By allowing ads to appear on this site, you support the local businesses who, in turn, support great local journalism.
UNGs 'Civil War at 150' series starts next month
Modern research continues to uncover information about the Civil War, the most lethal conflict in the history of the United States, a century and a half later. Here, re-enactors fire a cannon. - photo by For the FCN

GAINESVILLE — The University of North Georgia is holding a free lecture series for the public this winter and spring about the nation's deadliest war.

The three-part “Civil War at 150" begins Feb. 12 and is sponsored by the UNG Department of History, Anthropology and Philosophy.

All programs will be in the Cleveland Ballroom in the Martha T. Nesbitt Building on the college’s Gainesville campus. Each of the programs will begin at 6 p.m., with a reception at 5:30 p.m.

According to a news release from UNG, J. David Hacker will conclude the series on April 9, the anniversary of the war's end, with his presentation "The Human Cost of the American Civil War."

Hacker, an associate professor of history at the University of Minnesota, conducted a 2012 study that increased the death toll of the Civil War to 750,000.

The series' first lecture, "How the Civil War Impacted Georgia, and How Georgia Impacted the Civil War," is set for Feb. 12.

It will feature John Inscoe, the Albert B. Saye professor of history at the University of Georgia.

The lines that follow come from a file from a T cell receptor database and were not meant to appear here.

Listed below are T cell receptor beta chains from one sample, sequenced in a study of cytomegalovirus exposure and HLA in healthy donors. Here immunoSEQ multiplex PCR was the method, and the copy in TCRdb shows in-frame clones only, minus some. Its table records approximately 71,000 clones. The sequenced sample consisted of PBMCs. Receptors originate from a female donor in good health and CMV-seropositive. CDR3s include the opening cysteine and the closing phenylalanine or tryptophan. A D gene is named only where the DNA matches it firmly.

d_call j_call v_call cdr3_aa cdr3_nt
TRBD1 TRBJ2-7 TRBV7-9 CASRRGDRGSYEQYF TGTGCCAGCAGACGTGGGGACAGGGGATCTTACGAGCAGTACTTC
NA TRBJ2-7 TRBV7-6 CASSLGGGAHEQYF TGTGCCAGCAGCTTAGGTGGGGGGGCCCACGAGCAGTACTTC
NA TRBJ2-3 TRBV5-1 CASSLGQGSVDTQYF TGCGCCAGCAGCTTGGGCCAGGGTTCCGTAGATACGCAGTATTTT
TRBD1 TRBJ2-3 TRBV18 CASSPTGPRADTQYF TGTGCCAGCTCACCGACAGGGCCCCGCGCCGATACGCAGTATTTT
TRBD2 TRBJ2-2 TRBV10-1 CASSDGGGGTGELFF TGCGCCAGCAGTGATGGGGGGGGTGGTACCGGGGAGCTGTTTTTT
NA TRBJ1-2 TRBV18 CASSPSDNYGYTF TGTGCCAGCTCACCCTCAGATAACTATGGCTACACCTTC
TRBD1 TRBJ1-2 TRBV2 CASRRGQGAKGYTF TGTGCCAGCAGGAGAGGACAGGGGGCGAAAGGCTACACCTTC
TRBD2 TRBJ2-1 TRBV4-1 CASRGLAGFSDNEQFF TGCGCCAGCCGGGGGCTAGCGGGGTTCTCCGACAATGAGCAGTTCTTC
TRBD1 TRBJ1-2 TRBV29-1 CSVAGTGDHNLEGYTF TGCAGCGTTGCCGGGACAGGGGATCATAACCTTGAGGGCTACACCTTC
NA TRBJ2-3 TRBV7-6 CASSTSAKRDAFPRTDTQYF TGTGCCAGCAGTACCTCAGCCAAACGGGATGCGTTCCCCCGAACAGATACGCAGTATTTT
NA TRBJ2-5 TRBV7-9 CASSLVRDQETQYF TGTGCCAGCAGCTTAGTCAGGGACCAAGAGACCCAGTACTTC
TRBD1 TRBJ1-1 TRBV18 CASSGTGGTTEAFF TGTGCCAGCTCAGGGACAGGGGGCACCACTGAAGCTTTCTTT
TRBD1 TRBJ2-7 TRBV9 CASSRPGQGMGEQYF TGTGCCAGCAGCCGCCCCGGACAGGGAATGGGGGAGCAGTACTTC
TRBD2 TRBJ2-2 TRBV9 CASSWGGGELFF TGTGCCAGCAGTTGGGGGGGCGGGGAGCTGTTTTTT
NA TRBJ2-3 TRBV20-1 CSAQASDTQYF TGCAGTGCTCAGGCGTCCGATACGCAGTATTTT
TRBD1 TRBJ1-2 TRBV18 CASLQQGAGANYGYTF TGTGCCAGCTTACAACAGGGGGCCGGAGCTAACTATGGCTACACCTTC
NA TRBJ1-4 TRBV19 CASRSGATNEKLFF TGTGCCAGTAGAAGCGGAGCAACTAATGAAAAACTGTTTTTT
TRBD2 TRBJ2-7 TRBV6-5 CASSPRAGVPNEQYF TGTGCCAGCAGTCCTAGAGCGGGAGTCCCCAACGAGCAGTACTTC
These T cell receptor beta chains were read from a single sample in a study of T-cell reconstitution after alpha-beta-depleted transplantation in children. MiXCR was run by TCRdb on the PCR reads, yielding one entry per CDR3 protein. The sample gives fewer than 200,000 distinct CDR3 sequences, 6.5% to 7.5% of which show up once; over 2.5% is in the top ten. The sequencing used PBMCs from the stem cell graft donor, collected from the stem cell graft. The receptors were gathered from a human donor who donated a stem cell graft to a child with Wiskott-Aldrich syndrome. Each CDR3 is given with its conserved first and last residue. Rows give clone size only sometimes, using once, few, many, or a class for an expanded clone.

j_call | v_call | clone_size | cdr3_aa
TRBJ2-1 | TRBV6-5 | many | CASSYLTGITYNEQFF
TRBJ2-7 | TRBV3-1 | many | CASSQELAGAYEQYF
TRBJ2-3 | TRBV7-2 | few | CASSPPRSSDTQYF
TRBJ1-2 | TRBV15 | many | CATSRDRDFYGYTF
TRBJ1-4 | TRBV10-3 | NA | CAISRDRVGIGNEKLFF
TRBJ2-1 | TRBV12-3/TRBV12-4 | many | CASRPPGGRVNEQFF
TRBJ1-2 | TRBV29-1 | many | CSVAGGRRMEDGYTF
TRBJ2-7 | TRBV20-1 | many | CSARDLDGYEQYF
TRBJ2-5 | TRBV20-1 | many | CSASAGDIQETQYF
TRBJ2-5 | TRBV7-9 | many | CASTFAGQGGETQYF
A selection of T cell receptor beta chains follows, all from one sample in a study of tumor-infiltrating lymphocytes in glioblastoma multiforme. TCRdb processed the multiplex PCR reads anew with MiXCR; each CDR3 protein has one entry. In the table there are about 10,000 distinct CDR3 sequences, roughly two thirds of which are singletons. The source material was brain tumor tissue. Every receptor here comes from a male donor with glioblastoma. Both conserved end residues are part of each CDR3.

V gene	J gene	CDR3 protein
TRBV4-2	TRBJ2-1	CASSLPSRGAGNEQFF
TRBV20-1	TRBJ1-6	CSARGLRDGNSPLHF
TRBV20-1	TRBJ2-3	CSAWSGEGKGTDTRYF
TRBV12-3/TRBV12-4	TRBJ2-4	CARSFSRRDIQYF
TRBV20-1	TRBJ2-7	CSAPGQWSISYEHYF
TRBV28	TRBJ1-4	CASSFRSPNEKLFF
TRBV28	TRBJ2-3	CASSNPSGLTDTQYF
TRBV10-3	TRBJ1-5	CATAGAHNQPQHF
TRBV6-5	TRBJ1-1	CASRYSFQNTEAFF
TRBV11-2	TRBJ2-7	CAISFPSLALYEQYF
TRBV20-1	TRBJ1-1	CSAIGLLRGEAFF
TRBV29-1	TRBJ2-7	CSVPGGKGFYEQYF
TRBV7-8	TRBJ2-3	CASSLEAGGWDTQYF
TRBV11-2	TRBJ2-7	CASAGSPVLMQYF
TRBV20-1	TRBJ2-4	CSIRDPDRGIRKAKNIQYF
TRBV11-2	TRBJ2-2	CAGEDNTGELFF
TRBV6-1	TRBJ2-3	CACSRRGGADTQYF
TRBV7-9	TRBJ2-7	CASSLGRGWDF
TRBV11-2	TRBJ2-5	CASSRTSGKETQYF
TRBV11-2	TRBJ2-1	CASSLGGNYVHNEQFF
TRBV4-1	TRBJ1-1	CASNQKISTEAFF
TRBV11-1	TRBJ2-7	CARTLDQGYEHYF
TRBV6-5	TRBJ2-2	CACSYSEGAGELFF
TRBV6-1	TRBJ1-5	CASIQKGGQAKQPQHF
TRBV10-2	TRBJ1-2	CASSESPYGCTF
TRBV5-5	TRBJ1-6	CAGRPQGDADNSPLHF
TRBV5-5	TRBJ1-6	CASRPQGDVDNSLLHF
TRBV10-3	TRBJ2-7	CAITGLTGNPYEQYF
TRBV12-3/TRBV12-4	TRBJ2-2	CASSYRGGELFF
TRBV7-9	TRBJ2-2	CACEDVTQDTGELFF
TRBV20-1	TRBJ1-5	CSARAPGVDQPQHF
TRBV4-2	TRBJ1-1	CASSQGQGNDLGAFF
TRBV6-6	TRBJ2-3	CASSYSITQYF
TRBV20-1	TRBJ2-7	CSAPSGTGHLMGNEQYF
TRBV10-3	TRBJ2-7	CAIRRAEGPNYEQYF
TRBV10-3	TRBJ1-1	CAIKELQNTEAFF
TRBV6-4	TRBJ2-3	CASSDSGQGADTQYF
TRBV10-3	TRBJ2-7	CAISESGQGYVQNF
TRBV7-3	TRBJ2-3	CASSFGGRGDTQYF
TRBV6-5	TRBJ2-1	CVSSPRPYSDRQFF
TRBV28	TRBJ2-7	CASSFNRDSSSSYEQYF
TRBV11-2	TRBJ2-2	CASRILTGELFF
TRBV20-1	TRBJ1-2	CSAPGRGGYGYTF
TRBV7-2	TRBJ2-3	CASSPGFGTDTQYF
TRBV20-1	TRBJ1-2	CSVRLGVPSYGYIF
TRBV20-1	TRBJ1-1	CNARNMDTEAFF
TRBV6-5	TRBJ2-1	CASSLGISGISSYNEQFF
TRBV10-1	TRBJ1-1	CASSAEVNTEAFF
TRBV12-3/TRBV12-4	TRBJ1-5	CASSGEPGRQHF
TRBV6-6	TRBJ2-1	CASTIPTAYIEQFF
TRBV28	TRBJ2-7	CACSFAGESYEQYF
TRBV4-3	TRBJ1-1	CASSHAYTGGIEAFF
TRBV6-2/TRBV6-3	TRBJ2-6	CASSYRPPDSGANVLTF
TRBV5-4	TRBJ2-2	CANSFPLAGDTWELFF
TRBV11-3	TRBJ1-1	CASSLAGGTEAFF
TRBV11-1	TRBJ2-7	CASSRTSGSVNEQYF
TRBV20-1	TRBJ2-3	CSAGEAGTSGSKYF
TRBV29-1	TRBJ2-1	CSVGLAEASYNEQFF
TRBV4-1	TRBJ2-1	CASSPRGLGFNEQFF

The second lecture in the series, "UNG Historians Reflect on the Civil War," is scheduled for March 12 and will feature panelists George Justice, Clay Ouzts, Jennifer Smith and Ben Wynne, all UNG history faculty.

Glen Kyle, executive director of the Northeast Georgia History Center and a faculty member at UNG, will facilitate the panel.

"For the lecture series, we wanted to highlight multiple perspectives and recent scholarship on the impact of the Civil War," said Deanna Gillespie, assistant professor of history at UNG who is organizing the series.

"Our series brings nationally recognized scholars to northeastern Georgia and spotlights [our] faculty members."

The project is supported by a grant from the Georgia Humanities Council and the National Endowment for the Humanities and through appropriations from the Georgia General Assembly.